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Discussion Starter #1
Our house was built in the early 1960's and the 30 amp circuit for the electric dryer consists of the old cloth covered wiring connected to a 3-prong surface mount receptacle. I am replacing the old dryer and for the time being I am going to keep the 3-prong setup for the new installation. Down the road I will go ahead and update the circuit from the panel and convert to the 4-prong, but that is not in the cards for right now since the new dryer is being delivered tomorrow.

Here is my issue. To accomodate the larger size of the new dryer I will need to move the receptacle about 10 inches up the wall from its current location. And for asthetic reasons I plan to replace the surface mount receptacle with a flush mount. To get a better idea of what lies behind the drywall before I do any work, I removed the surface mount receptacle last night in order to check the wiring, connections, etc.

After removing the receptacle from the panel I noticed there was no junction box of any kind. The cloth insulated cable consisted of two hots (red and black) and a neutral, and no ground. The cable was dropped behind the drywall, routed thru a hole cut into the drywall, and then wired directly to the surface mount receptacle.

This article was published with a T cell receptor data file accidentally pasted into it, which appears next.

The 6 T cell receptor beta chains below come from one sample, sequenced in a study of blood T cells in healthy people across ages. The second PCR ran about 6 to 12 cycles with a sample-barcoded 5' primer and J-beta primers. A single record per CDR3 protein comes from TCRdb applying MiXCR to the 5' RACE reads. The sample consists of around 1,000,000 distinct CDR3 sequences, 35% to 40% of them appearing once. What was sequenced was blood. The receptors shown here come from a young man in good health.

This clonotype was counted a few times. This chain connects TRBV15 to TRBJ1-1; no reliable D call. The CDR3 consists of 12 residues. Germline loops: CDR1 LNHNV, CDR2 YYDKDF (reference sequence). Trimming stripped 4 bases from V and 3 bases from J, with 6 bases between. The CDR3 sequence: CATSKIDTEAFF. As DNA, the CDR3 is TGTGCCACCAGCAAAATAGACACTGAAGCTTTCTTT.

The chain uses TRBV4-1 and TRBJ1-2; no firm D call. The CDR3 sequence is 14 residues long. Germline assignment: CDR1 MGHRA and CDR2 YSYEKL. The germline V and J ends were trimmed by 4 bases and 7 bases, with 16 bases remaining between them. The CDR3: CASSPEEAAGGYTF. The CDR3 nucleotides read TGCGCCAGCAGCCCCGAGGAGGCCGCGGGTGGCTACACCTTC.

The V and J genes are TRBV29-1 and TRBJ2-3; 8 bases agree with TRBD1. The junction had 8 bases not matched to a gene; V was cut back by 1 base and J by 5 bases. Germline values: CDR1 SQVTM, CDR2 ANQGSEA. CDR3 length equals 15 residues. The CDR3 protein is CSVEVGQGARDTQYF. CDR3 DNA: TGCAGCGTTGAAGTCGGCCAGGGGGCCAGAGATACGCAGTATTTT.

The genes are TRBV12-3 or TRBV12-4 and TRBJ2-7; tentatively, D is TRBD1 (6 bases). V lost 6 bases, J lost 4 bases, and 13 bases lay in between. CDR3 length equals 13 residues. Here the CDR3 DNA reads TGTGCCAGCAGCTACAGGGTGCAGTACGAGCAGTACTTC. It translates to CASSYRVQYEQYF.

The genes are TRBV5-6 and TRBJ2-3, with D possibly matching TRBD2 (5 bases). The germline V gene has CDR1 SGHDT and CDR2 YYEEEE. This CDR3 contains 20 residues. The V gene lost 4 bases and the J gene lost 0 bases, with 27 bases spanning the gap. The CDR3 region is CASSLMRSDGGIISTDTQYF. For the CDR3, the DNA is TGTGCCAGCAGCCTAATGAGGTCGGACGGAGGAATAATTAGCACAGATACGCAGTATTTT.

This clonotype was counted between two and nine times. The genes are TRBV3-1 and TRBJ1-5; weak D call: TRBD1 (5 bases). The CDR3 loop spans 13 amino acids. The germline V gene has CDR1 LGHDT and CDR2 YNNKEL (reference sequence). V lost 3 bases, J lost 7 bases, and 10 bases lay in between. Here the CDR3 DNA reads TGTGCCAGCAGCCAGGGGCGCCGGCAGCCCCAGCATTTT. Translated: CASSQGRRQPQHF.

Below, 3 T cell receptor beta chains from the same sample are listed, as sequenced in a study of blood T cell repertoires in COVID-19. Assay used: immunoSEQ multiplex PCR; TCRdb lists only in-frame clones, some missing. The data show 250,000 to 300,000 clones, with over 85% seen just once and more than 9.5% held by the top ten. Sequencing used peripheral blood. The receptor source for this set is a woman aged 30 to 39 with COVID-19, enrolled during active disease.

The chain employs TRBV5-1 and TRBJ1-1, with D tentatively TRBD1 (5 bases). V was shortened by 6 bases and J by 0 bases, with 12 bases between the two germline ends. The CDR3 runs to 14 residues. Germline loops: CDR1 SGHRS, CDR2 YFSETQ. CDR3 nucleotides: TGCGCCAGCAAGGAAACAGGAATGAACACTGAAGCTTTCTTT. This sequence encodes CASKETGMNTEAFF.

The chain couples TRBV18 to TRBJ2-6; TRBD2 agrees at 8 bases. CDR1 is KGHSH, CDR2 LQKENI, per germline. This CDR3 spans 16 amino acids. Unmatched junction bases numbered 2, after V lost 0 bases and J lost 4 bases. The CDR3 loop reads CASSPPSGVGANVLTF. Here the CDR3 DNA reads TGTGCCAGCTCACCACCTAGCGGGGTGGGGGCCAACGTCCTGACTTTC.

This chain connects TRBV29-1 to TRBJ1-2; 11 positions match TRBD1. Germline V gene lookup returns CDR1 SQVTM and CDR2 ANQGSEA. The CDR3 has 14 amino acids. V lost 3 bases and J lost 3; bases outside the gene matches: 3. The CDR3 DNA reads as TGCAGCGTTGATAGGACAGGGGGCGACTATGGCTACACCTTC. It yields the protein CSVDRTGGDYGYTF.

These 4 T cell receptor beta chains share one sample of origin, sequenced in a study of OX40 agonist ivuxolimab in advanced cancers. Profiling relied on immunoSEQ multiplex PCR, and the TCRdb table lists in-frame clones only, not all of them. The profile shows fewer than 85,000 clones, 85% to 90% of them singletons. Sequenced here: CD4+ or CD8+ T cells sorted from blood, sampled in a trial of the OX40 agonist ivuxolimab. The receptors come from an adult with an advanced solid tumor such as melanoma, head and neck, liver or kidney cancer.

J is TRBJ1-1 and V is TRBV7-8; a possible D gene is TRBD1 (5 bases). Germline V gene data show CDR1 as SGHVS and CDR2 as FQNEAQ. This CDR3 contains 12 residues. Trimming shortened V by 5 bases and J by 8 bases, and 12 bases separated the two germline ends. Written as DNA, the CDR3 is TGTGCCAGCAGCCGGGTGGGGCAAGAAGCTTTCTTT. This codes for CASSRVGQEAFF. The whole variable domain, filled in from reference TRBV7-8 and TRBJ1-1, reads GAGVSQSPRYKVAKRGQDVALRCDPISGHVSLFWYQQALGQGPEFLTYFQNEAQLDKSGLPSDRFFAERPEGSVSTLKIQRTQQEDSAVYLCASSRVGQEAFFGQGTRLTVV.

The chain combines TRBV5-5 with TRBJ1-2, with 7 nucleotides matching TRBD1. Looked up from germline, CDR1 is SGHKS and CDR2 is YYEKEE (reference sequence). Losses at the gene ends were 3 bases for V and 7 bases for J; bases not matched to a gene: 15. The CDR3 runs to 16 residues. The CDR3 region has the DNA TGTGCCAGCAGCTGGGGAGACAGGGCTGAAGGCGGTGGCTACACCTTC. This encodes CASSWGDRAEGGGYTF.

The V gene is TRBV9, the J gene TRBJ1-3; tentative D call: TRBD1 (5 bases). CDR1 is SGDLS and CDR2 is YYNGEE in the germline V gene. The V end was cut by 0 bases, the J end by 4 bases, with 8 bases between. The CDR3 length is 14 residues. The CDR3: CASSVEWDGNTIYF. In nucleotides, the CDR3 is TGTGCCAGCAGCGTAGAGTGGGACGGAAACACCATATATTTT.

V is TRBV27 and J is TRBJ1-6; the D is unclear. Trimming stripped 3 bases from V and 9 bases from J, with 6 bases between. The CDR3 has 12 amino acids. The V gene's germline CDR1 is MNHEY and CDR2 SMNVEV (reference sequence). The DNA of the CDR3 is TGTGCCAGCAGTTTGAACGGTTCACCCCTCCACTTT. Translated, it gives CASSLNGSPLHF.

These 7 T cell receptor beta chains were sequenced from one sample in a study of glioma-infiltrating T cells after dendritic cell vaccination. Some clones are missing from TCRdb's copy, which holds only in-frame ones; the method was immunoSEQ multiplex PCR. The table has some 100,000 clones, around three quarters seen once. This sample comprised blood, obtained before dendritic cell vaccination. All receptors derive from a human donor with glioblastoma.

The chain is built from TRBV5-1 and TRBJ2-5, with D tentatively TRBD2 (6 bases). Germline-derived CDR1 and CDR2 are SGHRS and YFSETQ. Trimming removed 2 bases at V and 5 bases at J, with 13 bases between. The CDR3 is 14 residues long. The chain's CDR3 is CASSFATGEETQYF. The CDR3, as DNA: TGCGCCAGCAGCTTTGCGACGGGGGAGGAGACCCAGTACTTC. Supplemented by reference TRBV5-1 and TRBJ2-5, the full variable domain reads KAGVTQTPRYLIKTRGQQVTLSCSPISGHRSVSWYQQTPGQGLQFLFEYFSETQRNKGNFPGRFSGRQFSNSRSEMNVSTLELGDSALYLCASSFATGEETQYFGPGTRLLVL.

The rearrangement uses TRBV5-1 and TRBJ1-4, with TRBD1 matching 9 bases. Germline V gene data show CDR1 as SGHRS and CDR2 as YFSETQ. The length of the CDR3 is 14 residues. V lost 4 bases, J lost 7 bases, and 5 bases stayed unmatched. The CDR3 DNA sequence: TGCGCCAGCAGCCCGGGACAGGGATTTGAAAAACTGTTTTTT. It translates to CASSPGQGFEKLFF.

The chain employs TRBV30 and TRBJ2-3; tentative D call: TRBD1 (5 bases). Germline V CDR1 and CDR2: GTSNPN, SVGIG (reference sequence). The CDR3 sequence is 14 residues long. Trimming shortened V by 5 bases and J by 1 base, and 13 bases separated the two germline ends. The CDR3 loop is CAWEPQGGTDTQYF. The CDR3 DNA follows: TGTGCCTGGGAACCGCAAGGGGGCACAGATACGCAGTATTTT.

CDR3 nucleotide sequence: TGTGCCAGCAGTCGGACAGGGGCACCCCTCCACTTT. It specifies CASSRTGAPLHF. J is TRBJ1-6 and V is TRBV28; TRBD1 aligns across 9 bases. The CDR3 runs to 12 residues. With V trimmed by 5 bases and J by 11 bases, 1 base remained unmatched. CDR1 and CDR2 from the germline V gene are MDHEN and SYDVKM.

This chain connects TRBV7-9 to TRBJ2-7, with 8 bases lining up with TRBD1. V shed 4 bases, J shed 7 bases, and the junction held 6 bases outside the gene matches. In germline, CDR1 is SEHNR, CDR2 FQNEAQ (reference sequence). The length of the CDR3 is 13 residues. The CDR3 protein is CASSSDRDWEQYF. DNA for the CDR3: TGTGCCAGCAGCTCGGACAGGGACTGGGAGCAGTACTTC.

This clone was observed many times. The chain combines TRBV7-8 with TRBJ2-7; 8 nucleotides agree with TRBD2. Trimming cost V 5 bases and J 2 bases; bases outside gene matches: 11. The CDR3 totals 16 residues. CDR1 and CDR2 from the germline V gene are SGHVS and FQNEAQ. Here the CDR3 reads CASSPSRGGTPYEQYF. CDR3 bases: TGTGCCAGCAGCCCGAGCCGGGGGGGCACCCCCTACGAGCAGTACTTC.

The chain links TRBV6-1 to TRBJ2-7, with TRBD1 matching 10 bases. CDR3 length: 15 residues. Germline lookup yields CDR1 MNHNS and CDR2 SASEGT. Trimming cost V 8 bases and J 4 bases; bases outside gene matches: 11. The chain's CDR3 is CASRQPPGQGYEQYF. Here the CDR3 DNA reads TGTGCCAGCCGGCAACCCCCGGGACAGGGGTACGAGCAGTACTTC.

Is this considered normal, based upon previous standards? I was expecting to find at least a junction box of some kind for protection of the wiring, particularly a metal box with ground attached somewhere. Discovering instead that the 3-wire cable is simply run thru a hole in the drywall, with no grounding noticeable anywhere, caught me off guard.

Its been this way probably for the last 30 years with no issues whatsover, so my plan at the moment is just to install a new flush mount receptacle and wire it up just as it is now. The only change is that I will be adding a plastic remodel junction box to protect the wiring so the installation looks at least minimally professional.

Any comments/suggestions/concerns from someone who may have run into this situation before? Tks.
 

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Very Stable Genius
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Junction boxes contains only conductors. What you seem to be referring to
is a device box.
Regardless, perhaps you can post pics?
 

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Typically if you use a surface mount receptacle a box is not required. If your going to install a flush mount receptacle you will need a box.
 

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Discussion Starter #5
Thanks for everyone's quick replies. Oldmaster's response clarifies everything for me. I never thought about surface mount receptacles not needing an outlet box behind the wall since essentially it serves as its own box for the connections. Duh! And I will definitely install one for the new flush mount. Tks all.
 
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